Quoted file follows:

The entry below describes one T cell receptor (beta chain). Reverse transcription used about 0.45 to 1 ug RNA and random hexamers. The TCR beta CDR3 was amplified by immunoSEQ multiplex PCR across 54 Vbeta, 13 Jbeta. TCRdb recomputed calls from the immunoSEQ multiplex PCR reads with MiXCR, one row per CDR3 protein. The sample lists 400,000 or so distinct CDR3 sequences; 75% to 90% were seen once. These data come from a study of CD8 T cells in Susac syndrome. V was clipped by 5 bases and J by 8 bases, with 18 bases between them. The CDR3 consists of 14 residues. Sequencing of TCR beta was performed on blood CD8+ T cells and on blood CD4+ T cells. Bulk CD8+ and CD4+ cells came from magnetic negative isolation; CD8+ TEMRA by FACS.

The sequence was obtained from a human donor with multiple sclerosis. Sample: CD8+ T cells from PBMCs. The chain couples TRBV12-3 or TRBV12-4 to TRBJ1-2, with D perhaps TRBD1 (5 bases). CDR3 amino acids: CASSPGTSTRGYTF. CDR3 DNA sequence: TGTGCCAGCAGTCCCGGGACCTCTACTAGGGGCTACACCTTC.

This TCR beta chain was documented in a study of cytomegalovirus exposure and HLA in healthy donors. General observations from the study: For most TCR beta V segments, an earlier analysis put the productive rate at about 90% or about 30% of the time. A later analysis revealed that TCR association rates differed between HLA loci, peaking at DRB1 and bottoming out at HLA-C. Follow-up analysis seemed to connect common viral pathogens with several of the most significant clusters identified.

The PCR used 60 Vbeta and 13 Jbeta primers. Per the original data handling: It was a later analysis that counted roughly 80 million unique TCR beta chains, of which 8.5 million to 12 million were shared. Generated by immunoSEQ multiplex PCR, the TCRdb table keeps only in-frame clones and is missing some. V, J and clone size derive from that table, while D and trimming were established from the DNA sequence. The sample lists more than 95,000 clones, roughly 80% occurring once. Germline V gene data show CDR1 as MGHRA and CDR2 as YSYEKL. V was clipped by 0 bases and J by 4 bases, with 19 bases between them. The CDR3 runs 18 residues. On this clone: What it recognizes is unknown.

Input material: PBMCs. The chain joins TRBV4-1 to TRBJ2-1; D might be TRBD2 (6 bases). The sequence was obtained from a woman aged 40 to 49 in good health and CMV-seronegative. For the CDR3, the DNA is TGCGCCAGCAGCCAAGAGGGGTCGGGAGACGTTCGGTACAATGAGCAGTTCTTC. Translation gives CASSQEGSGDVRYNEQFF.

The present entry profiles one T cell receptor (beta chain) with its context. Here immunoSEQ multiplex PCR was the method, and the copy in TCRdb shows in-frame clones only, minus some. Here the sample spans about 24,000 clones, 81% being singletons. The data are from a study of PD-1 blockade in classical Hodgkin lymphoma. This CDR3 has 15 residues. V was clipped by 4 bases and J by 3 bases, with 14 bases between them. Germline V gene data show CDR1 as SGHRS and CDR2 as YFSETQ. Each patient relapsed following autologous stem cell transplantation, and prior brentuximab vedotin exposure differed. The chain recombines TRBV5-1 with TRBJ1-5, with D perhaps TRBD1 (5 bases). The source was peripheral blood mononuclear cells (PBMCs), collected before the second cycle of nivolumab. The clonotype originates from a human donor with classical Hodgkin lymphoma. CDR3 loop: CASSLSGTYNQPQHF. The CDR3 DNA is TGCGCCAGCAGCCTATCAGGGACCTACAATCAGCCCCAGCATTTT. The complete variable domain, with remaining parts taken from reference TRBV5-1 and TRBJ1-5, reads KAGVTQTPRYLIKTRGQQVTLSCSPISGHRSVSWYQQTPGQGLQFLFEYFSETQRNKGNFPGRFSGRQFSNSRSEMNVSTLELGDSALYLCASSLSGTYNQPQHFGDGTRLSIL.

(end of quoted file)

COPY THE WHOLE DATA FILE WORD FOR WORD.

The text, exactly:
The entry below describes one T cell receptor (beta chain). Reverse transcription used about 0.45 to 1 ug RNA and random hexamers. The TCR beta CDR3 was amplified by immunoSEQ multiplex PCR across 54 Vbeta, 13 Jbeta. TCRdb recomputed calls from the immunoSEQ multiplex PCR reads with MiXCR, one row per CDR3 protein. The sample lists 400,000 or so distinct CDR3 sequences; 75% to 90% were seen once. These data come from a study of CD8 T cells in Susac syndrome. V was clipped by 5 bases and J by 8 bases, with 18 bases between them. The CDR3 consists of 14 residues. Sequencing of TCR beta was performed on blood CD8+ T cells and on blood CD4+ T cells. Bulk CD8+ and CD4+ cells came from magnetic negative isolation; CD8+ TEMRA by FACS.

The sequence was obtained from a human donor with multiple sclerosis. Sample: CD8+ T cells from PBMCs. The chain couples TRBV12-3 or TRBV12-4 to TRBJ1-2, with D perhaps TRBD1 (5 bases). CDR3 amino acids: CASSPGTSTRGYTF. CDR3 DNA sequence: TGTGCCAGCAGTCCCGGGACCTCTACTAGGGGCTACACCTTC.

This TCR beta chain was documented in a study of cytomegalovirus exposure and HLA in healthy donors. General observations from the study: For most TCR beta V segments, an earlier analysis put the productive rate at about 90% or about 30% of the time. A later analysis revealed that TCR association rates differed between HLA loci, peaking at DRB1 and bottoming out at HLA-C. Follow-up analysis seemed to connect common viral pathogens with several of the most significant clusters identified.

The PCR used 60 Vbeta and 13 Jbeta primers. Per the original data handling: It was a later analysis that counted roughly 80 million unique TCR beta chains, of which 8.5 million to 12 million were shared. Generated by immunoSEQ multiplex PCR, the TCRdb table keeps only in-frame clones and is missing some. V, J and clone size derive from that table, while D and trimming were established from the DNA sequence. The sample lists more than 95,000 clones, roughly 80% occurring once. Germline V gene data show CDR1 as MGHRA and CDR2 as YSYEKL. V was clipped by 0 bases and J by 4 bases, with 19 bases between them. The CDR3 runs 18 residues. On this clone: What it recognizes is unknown.

Input material: PBMCs. The chain joins TRBV4-1 to TRBJ2-1; D might be TRBD2 (6 bases). The sequence was obtained from a woman aged 40 to 49 in good health and CMV-seronegative. For the CDR3, the DNA is TGCGCCAGCAGCCAAGAGGGGTCGGGAGACGTTCGGTACAATGAGCAGTTCTTC. Translation gives CASSQEGSGDVRYNEQFF.

The present entry profiles one T cell receptor (beta chain) with its context. Here immunoSEQ multiplex PCR was the method, and the copy in TCRdb shows in-frame clones only, minus some. Here the sample spans about 24,000 clones, 81% being singletons. The data are from a study of PD-1 blockade in classical Hodgkin lymphoma. This CDR3 has 15 residues. V was clipped by 4 bases and J by 3 bases, with 14 bases between them. Germline V gene data show CDR1 as SGHRS and CDR2 as YFSETQ. Each patient relapsed following autologous stem cell transplantation, and prior brentuximab vedotin exposure differed. The chain recombines TRBV5-1 with TRBJ1-5, with D perhaps TRBD1 (5 bases). The source was peripheral blood mononuclear cells (PBMCs), collected before the second cycle of nivolumab. The clonotype originates from a human donor with classical Hodgkin lymphoma. CDR3 loop: CASSLSGTYNQPQHF. The CDR3 DNA is TGCGCCAGCAGCCTATCAGGGACCTACAATCAGCCCCAGCATTTT. The complete variable domain, with remaining parts taken from reference TRBV5-1 and TRBJ1-5, reads KAGVTQTPRYLIKTRGQQVTLSCSPISGHRSVSWYQQTPGQGLQFLFEYFSETQRNKGNFPGRFSGRQFSNSRSEMNVSTLELGDSALYLCASSLSGTYNQPQHFGDGTRLSIL.